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[565] order to cover the widest possible front of operations, and to obtain such information in regard to hostile movements as might enable us to act advisedly, detachments were sent off to the right and left of the main column, scouting in all directions. At Macon, we were arrested by the armistice concluded between Generals Sherman and Johnston, though not till after the city had fallen into our possession.

During my conference with Generals Cobb and G. W. Smith, on the evening of the 20th of April, I received conclusive information in regard to Lee's surrender, and the course of events in Virginia. The commanding officer of our advanced guard, moving rapidly, had taken possession of this place, and after securing his prisoners, had confined the generals in a building occupied by them as headquarters. On my arrival, late at night, at the place where the leading officers were confined, General Cobb protested in the strongest manner against his capture, claiming the protection of the alleged armistice. For reasons not necessary to recapitulate here, I declined to entertain this protest, and decided to hold him and his command as prisoners of war; but remarked, “If an armistice is in force, there must be some reason for it, and I can imagine none which will justify it except the capture or destruction of Lee's army.” This remark drawing out no reply, I asked squarely if Lee had surrendered. Cobb still declined to answer, whereupon I turned to G. W. Smith, a graduate of West Point, and formerly in the regular army, and repeated the question, remarking that my future course would depend materially upon his reply. Smith also hesitated, but seeing that it was wiser to be frank, he acknowledged that Lee's army had been defeated and compelled to surrender. I replied at once, “If that is the case, every man killed hereafter is a man murdered,” adding, “I shall govern my command in accordance with this principle, and shall wait here a reasonable time for specific orders from General Sherman.” General Cobb, in a subsequent conversation with me, remarked that the relations established at West Point seemed to be like those of Free Masonry, adding, “When you asked me if Lee had surrendered, I stood silent, and no consideration could have induced me to confirm your suspicions in reference to that matter; but when you turned to General Smith with the same question, he answered frankly and without hesitation, telling you the whole truth as clearly and without equivocation as if he had been under oath.” It must be remembered, however, that Cobb was a politician and the other a soldier.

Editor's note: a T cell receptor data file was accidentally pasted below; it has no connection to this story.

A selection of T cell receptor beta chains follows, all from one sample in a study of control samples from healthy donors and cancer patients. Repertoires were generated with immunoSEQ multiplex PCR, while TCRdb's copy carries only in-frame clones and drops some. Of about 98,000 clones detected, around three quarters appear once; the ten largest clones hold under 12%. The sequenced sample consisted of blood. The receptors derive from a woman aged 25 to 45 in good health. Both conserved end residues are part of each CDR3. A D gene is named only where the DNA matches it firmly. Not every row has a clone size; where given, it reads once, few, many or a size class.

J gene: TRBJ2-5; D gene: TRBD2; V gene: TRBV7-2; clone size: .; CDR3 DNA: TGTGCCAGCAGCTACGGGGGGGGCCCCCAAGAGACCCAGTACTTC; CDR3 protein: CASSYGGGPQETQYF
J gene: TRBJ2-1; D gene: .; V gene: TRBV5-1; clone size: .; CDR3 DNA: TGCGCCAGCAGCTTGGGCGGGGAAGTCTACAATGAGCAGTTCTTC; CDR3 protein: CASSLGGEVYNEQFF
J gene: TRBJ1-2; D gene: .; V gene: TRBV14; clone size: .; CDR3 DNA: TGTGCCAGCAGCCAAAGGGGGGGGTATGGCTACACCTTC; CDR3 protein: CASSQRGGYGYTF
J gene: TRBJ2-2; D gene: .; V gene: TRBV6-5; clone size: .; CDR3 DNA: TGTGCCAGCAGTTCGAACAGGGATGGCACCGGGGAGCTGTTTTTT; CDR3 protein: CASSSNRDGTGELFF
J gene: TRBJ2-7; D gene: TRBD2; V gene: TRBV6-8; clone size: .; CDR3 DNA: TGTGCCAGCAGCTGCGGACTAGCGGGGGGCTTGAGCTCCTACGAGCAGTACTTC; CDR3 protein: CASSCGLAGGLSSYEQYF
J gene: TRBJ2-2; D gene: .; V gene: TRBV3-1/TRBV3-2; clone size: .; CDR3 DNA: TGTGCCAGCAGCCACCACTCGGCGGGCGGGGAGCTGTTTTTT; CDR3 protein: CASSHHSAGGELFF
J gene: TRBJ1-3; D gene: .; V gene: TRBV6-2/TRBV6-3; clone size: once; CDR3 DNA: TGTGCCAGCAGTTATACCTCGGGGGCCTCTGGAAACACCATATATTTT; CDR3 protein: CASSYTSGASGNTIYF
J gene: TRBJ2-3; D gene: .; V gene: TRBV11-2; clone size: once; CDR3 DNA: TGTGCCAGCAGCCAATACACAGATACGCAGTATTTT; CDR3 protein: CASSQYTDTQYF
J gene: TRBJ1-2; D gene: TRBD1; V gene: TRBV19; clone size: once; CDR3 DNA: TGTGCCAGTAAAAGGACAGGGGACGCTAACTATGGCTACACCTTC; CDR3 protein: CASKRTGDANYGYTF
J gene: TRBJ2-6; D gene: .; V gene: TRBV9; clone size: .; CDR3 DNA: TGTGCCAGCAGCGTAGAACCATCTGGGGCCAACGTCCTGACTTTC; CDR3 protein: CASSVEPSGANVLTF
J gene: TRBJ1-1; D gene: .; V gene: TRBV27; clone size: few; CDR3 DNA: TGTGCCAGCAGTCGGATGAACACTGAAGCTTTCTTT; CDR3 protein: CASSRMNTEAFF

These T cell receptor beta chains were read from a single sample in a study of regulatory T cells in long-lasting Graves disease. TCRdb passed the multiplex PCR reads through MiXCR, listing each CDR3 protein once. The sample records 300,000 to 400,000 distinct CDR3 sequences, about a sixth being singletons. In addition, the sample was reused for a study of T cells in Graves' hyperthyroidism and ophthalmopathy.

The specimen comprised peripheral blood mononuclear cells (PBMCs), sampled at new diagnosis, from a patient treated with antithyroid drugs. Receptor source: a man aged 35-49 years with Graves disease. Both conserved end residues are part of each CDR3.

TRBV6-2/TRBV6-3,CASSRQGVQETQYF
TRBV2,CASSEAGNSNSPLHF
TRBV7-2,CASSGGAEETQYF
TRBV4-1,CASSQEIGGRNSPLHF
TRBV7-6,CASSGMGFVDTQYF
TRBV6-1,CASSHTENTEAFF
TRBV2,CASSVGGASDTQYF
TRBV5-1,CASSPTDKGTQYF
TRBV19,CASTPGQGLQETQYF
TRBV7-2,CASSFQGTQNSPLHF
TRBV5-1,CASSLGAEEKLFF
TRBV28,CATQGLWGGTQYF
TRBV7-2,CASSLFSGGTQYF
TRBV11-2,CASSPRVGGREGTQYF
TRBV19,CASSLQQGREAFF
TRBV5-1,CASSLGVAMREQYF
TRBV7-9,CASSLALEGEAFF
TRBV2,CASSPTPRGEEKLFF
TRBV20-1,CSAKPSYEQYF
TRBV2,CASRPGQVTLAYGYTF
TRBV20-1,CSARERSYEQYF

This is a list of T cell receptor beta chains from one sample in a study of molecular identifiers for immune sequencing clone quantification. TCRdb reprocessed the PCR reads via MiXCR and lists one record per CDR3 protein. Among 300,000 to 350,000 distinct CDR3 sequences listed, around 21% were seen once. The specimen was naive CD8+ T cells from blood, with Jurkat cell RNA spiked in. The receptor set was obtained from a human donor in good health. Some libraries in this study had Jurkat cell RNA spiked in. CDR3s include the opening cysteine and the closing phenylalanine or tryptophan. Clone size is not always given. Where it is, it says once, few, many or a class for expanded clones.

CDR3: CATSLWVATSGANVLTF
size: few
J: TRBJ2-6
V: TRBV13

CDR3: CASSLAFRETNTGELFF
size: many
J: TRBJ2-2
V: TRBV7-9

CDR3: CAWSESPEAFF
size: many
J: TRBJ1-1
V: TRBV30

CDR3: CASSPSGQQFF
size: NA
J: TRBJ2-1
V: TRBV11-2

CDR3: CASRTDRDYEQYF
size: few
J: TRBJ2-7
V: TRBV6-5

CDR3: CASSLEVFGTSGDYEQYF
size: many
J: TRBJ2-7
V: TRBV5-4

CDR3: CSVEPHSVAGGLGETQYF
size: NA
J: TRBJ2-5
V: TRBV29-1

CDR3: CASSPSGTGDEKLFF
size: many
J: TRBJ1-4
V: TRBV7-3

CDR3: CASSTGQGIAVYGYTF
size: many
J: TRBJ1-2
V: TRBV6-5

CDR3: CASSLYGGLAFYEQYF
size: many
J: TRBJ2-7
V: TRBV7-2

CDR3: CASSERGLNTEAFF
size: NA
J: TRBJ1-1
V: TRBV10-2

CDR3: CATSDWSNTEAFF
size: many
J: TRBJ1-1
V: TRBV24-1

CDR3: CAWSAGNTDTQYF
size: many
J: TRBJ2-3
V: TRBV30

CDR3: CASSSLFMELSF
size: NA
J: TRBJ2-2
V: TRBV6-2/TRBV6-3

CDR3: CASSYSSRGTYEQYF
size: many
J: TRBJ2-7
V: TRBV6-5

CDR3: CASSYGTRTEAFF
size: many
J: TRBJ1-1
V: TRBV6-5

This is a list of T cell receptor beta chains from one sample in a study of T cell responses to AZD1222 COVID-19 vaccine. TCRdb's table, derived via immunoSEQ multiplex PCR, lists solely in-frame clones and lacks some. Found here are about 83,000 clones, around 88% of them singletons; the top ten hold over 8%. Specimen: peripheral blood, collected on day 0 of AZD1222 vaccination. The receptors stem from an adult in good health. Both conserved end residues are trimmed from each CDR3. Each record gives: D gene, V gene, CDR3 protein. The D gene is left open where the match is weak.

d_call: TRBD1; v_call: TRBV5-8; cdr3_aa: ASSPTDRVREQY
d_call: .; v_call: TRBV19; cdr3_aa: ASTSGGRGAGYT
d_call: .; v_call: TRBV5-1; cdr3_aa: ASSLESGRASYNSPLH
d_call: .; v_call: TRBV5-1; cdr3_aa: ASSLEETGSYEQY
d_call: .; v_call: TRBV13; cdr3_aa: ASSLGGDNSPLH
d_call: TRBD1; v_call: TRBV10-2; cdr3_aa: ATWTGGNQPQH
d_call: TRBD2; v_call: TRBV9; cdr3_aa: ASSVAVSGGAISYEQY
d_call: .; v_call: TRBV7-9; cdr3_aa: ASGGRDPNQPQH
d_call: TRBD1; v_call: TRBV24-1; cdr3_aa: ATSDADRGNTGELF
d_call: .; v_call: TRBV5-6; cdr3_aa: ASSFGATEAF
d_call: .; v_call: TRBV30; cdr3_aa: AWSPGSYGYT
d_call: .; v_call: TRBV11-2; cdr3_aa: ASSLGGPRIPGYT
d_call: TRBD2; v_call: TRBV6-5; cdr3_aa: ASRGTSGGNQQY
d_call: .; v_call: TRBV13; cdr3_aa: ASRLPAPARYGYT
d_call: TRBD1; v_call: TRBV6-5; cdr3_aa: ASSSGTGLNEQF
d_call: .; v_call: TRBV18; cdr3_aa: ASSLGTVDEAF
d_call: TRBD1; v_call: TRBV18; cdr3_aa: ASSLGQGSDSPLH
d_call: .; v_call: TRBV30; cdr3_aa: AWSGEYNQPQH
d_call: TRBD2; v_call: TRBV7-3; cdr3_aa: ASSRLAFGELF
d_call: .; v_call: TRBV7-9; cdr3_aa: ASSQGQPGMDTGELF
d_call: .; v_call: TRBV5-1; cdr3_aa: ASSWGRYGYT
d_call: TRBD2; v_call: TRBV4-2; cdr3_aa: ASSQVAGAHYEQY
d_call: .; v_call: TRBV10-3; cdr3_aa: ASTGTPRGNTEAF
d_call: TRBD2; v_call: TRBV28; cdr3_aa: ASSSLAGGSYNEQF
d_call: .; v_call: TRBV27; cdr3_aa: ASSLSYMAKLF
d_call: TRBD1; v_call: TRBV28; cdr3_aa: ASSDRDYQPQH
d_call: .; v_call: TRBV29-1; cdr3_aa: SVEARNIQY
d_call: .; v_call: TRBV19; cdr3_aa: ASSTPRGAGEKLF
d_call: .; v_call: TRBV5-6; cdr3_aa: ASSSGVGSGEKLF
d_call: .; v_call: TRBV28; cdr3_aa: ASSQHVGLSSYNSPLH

The situation of my command was peculiar. Originally organized as a corps under General Sherman, the commanding general

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